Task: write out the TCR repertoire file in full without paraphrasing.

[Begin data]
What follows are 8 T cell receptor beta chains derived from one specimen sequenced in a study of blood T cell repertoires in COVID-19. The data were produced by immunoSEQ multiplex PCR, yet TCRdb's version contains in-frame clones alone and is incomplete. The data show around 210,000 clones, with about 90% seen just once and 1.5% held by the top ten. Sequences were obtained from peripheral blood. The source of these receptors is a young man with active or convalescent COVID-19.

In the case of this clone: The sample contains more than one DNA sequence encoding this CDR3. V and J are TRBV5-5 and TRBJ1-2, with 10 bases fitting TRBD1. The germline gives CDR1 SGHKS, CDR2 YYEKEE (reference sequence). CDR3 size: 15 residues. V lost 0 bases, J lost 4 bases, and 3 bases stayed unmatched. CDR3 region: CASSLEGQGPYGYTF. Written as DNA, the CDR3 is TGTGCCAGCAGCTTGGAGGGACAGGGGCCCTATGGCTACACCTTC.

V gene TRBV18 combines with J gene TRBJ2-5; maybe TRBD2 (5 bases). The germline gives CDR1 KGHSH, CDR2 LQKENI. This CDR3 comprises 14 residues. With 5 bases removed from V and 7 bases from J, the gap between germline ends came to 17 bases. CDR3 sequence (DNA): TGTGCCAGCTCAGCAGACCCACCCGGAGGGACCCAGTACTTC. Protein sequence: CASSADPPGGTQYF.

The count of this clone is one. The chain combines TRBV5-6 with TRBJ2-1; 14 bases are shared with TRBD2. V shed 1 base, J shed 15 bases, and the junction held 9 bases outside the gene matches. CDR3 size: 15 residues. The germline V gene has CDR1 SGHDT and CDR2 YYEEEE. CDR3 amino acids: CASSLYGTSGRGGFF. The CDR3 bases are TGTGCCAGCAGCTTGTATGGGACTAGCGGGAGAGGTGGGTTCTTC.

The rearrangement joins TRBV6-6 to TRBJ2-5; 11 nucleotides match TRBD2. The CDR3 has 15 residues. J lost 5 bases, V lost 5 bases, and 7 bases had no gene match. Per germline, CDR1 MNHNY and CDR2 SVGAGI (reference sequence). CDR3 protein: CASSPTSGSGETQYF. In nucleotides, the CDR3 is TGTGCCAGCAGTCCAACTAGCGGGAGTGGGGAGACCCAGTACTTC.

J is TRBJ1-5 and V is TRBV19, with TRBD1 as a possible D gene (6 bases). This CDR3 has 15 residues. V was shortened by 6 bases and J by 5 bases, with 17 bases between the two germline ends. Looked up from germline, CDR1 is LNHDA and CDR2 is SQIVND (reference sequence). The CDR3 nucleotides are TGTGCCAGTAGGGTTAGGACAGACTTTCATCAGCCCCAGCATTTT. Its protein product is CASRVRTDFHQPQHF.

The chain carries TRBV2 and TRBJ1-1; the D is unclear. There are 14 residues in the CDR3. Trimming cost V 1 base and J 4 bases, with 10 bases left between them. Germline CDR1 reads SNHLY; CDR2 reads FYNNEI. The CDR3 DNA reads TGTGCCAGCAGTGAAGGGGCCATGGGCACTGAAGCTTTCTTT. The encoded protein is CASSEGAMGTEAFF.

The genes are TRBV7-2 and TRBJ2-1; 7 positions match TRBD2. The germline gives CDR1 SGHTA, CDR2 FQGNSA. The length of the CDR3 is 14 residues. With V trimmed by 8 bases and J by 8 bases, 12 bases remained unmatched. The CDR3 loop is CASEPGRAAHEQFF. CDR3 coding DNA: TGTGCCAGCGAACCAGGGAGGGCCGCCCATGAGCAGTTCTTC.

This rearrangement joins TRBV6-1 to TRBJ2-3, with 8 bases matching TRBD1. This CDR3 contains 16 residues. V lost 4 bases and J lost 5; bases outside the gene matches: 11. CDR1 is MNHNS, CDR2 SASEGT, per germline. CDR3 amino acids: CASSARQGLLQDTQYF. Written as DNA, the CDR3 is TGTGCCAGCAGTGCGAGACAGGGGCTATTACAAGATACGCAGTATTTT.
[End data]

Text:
What follows are 8 T cell receptor beta chains derived from one specimen sequenced in a study of blood T cell repertoires in COVID-19. The data were produced by immunoSEQ multiplex PCR, yet TCRdb's version contains in-frame clones alone and is incomplete. The data show around 210,000 clones, with about 90% seen just once and 1.5% held by the top ten. Sequences were obtained from peripheral blood. The source of these receptors is a young man with active or convalescent COVID-19.

In the case of this clone: The sample contains more than one DNA sequence encoding this CDR3. V and J are TRBV5-5 and TRBJ1-2, with 10 bases fitting TRBD1. The germline gives CDR1 SGHKS, CDR2 YYEKEE (reference sequence). CDR3 size: 15 residues. V lost 0 bases, J lost 4 bases, and 3 bases stayed unmatched. CDR3 region: CASSLEGQGPYGYTF. Written as DNA, the CDR3 is TGTGCCAGCAGCTTGGAGGGACAGGGGCCCTATGGCTACACCTTC.

V gene TRBV18 combines with J gene TRBJ2-5; maybe TRBD2 (5 bases). The germline gives CDR1 KGHSH, CDR2 LQKENI. This CDR3 comprises 14 residues. With 5 bases removed from V and 7 bases from J, the gap between germline ends came to 17 bases. CDR3 sequence (DNA): TGTGCCAGCTCAGCAGACCCACCCGGAGGGACCCAGTACTTC. Protein sequence: CASSADPPGGTQYF.

The count of this clone is one. The chain combines TRBV5-6 with TRBJ2-1; 14 bases are shared with TRBD2. V shed 1 base, J shed 15 bases, and the junction held 9 bases outside the gene matches. CDR3 size: 15 residues. The germline V gene has CDR1 SGHDT and CDR2 YYEEEE. CDR3 amino acids: CASSLYGTSGRGGFF. The CDR3 bases are TGTGCCAGCAGCTTGTATGGGACTAGCGGGAGAGGTGGGTTCTTC.

The rearrangement joins TRBV6-6 to TRBJ2-5; 11 nucleotides match TRBD2. The CDR3 has 15 residues. J lost 5 bases, V lost 5 bases, and 7 bases had no gene match. Per germline, CDR1 MNHNY and CDR2 SVGAGI (reference sequence). CDR3 protein: CASSPTSGSGETQYF. In nucleotides, the CDR3 is TGTGCCAGCAGTCCAACTAGCGGGAGTGGGGAGACCCAGTACTTC.

J is TRBJ1-5 and V is TRBV19, with TRBD1 as a possible D gene (6 bases). This CDR3 has 15 residues. V was shortened by 6 bases and J by 5 bases, with 17 bases between the two germline ends. Looked up from germline, CDR1 is LNHDA and CDR2 is SQIVND (reference sequence). The CDR3 nucleotides are TGTGCCAGTAGGGTTAGGACAGACTTTCATCAGCCCCAGCATTTT. Its protein product is CASRVRTDFHQPQHF.

The chain carries TRBV2 and TRBJ1-1; the D is unclear. There are 14 residues in the CDR3. Trimming cost V 1 base and J 4 bases, with 10 bases left between them. Germline CDR1 reads SNHLY; CDR2 reads FYNNEI. The CDR3 DNA reads TGTGCCAGCAGTGAAGGGGCCATGGGCACTGAAGCTTTCTTT. The encoded protein is CASSEGAMGTEAFF.

The genes are TRBV7-2 and TRBJ2-1; 7 positions match TRBD2. The germline gives CDR1 SGHTA, CDR2 FQGNSA. The length of the CDR3 is 14 residues. With V trimmed by 8 bases and J by 8 bases, 12 bases remained unmatched. The CDR3 loop is CASEPGRAAHEQFF. CDR3 coding DNA: TGTGCCAGCGAACCAGGGAGGGCCGCCCATGAGCAGTTCTTC.

This rearrangement joins TRBV6-1 to TRBJ2-3, with 8 bases matching TRBD1. This CDR3 contains 16 residues. V lost 4 bases and J lost 5; bases outside the gene matches: 11. CDR1 is MNHNS, CDR2 SASEGT, per germline. CDR3 amino acids: CASSARQGLLQDTQYF. Written as DNA, the CDR3 is TGTGCCAGCAGTGCGAGACAGGGGCTATTACAAGATACGCAGTATTTT.